4 thoughts on leadership from Gen. Stanley McChrystal

In his latest book, "Team of Teams: New Rules of Engagement for a Complex World," retired U.S. Army General Stanley McChrystal describes how the leadership lessons he learned commanding the Joint Special Operations Task Force during the Iraq War in the early 2000s are relevant in everyday business.

Gen. McChrystal coauthored the book with David Silverman, CEO of McChrystal Group, Chris Fussell, partner at McChrystal Group and Tantum Collins, a recent college graduate.

Gen. McChrystal graduated from U.S. Military Academy West Point in 1976 and began serving in the Army's 82nd Airborne Division. After a series of promotions, in 1990 he became an action officer for the Army Special Operations working in the Joint Special Operations Command, and in 1991 he led troops in the Gulf War in Iraq.

In 2003, Gen. McChrystal was promoted to chief of the Joint Special Operations Task Force during the Iraq War. Although his prior success in the military propelled him to this lead position, he quickly realized the traditional military actions he led in previous wars were failing during the Iraq War against Al Qaeda's decentralized network of agile and ruthless terrorists. He understood the old rules of war no longer applied — to defeat Al Qaeda, Gen. McChrystal's Task Force "discarded a century of conventional wisdom and remade the task force into something new," according to the McChrystal Group. He would oversee the units that captured Saddam Hussein and tracked down Abu Musab al-Zarqawi, al Qaeda's leader in Iraq. Gen. McChrystal was dismissed as commander of the Afghan war in 2010 and resigned from the military after an article in Rolling Stone reported disparaging comments made by him and members of his staff about the Obama administration.

Here are four leadership ideas from Gen. McChrystal.

1. Give small groups the autonomy needed to innovate. "Team of Teams" tells the story of how, in the middle of the war, Gen. McChrystal built a new network that "combined transparent communication with decentralized decision-making authority." Military Joint Special Operations Task Force leaders applied best practices from the smallest units and devised strategies to employ them to their force of thousands of troops in Iraq, and created a renewed sense of unity with new technology. This new "team of teams" beat Al Qaeda.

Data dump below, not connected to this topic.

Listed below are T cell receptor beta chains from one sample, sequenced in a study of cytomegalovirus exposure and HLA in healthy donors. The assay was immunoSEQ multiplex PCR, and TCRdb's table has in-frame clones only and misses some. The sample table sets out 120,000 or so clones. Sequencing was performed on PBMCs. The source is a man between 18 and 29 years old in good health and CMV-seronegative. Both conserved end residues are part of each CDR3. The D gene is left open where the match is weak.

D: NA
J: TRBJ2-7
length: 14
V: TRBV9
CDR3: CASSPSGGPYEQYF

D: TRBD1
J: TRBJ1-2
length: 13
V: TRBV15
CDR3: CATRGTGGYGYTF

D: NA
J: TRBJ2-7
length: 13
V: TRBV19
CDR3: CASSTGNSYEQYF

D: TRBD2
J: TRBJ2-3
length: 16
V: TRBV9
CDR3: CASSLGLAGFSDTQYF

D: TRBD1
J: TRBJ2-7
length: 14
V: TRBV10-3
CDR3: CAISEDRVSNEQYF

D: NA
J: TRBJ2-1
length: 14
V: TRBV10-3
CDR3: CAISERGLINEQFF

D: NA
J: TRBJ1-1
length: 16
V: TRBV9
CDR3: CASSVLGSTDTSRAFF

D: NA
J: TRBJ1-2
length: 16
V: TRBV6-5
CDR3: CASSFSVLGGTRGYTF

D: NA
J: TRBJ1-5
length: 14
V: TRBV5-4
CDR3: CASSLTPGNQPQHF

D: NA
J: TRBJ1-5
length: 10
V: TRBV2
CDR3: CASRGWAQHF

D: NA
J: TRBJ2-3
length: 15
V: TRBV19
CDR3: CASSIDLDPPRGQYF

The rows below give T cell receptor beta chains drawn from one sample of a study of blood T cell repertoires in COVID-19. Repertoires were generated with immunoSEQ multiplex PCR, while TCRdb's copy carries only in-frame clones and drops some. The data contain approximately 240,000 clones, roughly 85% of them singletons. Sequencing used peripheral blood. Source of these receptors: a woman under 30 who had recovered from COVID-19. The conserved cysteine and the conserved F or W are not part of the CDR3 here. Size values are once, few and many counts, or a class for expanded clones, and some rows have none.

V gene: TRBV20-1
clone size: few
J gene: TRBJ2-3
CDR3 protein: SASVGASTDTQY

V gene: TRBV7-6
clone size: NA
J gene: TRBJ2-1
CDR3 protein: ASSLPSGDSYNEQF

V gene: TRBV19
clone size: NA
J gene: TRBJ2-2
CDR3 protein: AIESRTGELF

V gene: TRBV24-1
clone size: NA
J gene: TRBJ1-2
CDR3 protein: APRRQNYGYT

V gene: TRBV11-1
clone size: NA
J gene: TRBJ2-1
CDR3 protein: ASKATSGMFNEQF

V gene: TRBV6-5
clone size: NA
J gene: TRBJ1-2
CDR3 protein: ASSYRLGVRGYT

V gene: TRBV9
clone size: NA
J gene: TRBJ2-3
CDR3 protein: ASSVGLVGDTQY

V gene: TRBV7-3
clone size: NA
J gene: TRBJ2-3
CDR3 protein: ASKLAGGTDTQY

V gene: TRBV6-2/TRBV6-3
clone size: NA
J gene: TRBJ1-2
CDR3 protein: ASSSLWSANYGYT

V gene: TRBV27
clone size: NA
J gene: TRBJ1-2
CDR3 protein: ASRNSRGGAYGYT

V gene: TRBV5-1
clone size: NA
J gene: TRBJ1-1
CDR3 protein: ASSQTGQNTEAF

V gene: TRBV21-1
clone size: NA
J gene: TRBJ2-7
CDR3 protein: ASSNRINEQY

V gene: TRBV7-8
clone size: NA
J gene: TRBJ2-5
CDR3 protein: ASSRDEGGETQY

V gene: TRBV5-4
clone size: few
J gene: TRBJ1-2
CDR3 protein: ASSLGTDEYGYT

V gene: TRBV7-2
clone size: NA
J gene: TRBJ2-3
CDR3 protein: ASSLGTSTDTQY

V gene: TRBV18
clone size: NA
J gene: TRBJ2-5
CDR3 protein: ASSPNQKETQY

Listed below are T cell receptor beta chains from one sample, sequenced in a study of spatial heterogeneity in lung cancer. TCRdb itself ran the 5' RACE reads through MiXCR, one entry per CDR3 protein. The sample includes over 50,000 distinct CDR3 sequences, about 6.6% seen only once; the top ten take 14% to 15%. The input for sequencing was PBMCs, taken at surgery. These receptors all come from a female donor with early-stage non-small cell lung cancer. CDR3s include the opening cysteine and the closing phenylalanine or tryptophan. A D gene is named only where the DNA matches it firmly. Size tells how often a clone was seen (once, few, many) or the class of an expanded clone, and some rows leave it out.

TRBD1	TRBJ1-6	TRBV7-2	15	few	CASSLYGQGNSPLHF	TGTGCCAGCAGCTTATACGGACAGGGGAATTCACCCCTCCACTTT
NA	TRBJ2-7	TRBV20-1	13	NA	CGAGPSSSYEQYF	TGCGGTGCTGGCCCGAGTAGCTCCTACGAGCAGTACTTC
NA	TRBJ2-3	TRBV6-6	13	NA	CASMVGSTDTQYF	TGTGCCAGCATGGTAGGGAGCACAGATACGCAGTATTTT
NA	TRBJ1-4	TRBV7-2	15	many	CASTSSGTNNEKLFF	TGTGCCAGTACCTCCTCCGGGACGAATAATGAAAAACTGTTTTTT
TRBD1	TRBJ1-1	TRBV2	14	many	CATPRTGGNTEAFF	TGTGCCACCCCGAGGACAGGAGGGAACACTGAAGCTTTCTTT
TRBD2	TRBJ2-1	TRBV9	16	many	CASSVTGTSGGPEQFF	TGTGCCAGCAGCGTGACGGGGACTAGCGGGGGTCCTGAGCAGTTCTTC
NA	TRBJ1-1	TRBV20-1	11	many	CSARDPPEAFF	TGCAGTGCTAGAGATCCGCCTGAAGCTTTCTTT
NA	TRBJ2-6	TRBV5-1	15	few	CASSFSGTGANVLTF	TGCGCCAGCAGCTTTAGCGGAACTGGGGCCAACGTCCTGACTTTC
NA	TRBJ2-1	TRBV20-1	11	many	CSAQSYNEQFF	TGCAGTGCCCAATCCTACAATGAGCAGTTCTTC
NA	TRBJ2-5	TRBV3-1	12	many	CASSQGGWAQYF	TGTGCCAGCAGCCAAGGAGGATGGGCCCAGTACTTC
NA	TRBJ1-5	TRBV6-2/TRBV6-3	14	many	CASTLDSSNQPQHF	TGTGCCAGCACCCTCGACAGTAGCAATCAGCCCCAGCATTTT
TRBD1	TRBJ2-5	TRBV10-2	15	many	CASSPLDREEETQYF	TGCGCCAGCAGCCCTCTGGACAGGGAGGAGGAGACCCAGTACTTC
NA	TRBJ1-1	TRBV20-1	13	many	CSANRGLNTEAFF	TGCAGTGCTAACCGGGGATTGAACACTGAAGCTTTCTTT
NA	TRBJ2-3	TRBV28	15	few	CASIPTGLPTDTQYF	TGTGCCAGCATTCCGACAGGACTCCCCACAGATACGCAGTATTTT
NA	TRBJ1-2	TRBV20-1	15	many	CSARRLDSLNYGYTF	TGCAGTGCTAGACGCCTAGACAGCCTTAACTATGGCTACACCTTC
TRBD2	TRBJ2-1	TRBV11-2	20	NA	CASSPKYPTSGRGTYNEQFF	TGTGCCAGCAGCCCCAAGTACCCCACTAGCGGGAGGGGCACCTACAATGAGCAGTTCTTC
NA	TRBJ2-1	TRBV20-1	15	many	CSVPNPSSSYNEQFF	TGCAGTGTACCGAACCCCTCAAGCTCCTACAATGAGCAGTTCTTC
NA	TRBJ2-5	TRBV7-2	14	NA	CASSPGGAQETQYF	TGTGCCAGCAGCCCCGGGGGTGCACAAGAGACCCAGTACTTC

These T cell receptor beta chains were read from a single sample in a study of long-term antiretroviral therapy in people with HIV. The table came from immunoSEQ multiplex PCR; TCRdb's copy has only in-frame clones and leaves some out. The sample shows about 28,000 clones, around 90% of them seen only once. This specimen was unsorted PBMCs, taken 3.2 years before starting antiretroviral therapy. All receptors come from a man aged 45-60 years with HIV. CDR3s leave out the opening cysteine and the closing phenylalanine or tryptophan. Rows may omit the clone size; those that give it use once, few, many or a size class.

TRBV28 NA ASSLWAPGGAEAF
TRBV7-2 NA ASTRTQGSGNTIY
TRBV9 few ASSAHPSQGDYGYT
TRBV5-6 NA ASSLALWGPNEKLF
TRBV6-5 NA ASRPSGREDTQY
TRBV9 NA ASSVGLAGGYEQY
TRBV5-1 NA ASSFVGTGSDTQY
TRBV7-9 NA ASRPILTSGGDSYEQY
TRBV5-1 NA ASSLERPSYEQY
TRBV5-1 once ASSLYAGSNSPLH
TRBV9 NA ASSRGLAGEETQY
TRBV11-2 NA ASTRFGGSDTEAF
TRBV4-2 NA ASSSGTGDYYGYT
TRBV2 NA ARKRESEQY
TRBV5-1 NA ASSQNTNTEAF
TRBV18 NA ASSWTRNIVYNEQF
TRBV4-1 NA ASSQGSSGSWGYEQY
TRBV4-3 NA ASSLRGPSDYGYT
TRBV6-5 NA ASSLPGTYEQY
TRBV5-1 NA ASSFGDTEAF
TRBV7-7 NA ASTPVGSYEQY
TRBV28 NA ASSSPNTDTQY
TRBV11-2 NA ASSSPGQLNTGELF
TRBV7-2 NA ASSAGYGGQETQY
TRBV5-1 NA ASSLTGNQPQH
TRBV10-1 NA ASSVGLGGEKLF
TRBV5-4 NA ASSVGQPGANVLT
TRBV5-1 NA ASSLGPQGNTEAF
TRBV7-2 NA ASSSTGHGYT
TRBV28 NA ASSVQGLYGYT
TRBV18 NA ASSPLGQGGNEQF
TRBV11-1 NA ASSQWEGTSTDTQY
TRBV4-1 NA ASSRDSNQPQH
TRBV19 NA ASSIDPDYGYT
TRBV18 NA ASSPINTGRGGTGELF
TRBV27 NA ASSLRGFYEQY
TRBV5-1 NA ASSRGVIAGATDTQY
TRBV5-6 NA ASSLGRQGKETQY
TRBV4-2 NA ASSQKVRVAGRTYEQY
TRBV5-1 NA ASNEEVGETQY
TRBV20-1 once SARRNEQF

According to Gen. McChrystal, the challenges he and his colleagues in the military faced battling terrorists in the Iraq War relate to the many obstacles business leaders must navigate. The smartest response for leaders operating in rapidly changing and fast-paced industries is to "give small groups the freedom to experiment while driving everyone to share what they learn across the entire organization," according to the McChrystal Group.

2. Define the team and talk about goals often. A team is more than a group of people employed by the same organization, working for the same boss. Rather, a team includes any individuals necessary to achieve the organization's mission, Gen. McChrystal said during an interview with the Stanford Graduate School of Business. It is the leader's duty to continuously motivate and reward his or her team and provide the necessary information to team members so each individual feels they have a stake in the organization's goal.

To ensure continued alignment, leaders must also repeatedly refocus team members on the goal. "If you're a business, it's about winning what you do," he told Stanford. "If you're an educator, it's about educating kids. There's some standard of winning in whatever you do, and that's what it's about."

3. Value every interaction no matter how small. According to Gen. McChrystal, every conversation and interaction leaders have with their team is meaningful.

"Every comment you make to someone matters, because if you're flip or tired or cranky or whatever, they're going to go home and tell their spouse that," he told Stanford. "But if you're positive and upbeat and do the kinds of things you want to do as a leader, they're going to [tell] that." Gen. McChrystal added that he often wrote thank-you letters to individual troop members.

4. Don't hide from your mistakes. Although admitting fault in big mistakes and taking accountability for the consequences is difficult, it is one of the most important responsibilities a leader has. Gen. McChrystal demonstrated this in 2009 in Afghanistan after a U.S. jet bombed fuel tankers the Taliban had hijacked, resulting in the deaths of about 100 civilians. After the event, Gen. McChrystal called Afghan president Hamid Karzai and also publicly apologized to the Afghan people on television. He admitted that at the time, he thought he was doing the right thing.

During a crisis, everyone is watching to see how the leader will react. "Everybody watches your body language — whether you're calm, whether you're not," he told Stanford, "As soon as they see you cutting corners and shaving edges, your regard, even if you get away with it, is gone."

Copyright © 2024 Becker's Healthcare. All Rights Reserved. Privacy Policy. Cookie Policy. Linking and Reprinting Policy.


Featured Whitepapers

Featured Webinars